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Classical Notes

Must attention be paid?

Posted at 4:13 PM on March 10, 2006 by Don Lee

What if they gave an Elliott Carter Festival and lots of people came? I understand that all but two of the concerts have been sold out in a series presented this week in the Twin Cities by the U of M School of Music and the St. Paul Chamber Orchestra. Karl Gehrke reported on it Wednesday on All Things Considered.

I attended the opening event Tuesday, the screening of a film about Carter called A Labyrinth of Time. It's a fascinating piece of filmmaking and it helped me begin, and I emphasize the word "begin," to understand Carter.

It also made me think about how we program music on classical music radio. We don't play Carter. The simple reason is that lots of people don't like it. It's difficult to listen to, mainly because it challenges centuries-old conventions regarding melody, harmony and rhythm.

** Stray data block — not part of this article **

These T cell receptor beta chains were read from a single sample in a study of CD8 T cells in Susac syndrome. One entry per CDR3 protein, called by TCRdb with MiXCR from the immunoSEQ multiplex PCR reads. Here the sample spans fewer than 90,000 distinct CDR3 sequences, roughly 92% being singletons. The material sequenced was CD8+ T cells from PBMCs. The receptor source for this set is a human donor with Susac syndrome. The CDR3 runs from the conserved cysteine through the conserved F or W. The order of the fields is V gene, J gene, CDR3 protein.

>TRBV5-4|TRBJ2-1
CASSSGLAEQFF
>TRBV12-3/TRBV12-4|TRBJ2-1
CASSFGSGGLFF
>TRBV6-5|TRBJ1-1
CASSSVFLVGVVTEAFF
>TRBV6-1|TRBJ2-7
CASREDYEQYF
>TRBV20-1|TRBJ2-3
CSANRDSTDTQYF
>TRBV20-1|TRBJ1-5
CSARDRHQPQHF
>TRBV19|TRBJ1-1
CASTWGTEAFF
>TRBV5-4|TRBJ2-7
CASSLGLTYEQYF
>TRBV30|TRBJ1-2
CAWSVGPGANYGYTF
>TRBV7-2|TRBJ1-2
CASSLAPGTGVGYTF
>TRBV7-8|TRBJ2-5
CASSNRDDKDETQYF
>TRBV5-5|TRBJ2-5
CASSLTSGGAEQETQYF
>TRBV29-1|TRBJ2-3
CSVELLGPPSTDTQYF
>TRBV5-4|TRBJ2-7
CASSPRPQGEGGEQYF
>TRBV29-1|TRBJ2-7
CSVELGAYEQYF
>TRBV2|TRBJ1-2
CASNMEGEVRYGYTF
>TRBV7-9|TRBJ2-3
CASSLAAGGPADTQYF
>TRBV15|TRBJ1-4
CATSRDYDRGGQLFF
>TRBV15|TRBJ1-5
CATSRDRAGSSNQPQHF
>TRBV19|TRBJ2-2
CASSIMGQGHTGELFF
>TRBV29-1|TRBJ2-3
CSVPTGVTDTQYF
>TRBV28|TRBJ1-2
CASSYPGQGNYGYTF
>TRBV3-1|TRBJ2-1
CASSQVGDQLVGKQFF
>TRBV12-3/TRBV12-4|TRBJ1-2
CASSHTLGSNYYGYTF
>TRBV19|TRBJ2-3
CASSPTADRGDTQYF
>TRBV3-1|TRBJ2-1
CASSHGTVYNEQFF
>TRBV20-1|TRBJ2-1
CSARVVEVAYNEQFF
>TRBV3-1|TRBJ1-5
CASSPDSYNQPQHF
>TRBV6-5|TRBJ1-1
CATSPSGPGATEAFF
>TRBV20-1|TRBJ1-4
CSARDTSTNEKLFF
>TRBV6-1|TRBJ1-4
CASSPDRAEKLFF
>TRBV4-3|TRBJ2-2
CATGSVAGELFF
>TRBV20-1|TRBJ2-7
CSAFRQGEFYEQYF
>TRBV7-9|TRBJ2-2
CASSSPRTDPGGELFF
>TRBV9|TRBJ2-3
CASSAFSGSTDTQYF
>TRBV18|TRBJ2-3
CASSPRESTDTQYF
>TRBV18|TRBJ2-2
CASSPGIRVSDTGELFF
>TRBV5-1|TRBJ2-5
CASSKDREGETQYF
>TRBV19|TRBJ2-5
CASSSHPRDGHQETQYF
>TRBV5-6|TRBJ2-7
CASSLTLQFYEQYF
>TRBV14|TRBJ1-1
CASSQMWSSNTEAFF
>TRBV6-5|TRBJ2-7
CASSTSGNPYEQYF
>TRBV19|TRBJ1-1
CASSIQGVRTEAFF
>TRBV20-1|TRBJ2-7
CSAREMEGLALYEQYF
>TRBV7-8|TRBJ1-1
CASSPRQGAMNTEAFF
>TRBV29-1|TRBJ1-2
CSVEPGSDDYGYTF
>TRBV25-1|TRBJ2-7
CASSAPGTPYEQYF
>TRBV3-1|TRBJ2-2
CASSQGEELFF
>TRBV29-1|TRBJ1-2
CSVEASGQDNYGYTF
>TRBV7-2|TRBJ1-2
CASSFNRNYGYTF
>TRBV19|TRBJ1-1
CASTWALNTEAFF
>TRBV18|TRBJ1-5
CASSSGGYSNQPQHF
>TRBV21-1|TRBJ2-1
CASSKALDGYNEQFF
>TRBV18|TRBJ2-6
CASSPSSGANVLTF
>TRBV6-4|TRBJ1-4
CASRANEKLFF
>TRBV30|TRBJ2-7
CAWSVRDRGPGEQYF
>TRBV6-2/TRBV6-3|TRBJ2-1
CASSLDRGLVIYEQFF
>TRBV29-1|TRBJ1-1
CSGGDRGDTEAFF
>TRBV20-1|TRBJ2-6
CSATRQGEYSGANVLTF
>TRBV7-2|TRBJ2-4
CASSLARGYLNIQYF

But in a broader sense I was reminded, a little sadly, of the notion that music doesn't tend to work well on radio if it DEMANDS attention. The sounds that come through the radio must co-exist with other things going on in listeners' lives. If we're broadcasting music that refuses to be pushed to the background, even a "conventional" piece such as Beethoven's "Grosse Fuge," we present listeners with a choice: pay full attention or tune out entirely. So what's a self-respecting radio programmer to do? It may not be practical to demand a listener's attention, but for those times when we do have it I'd like to think that we REWARD it.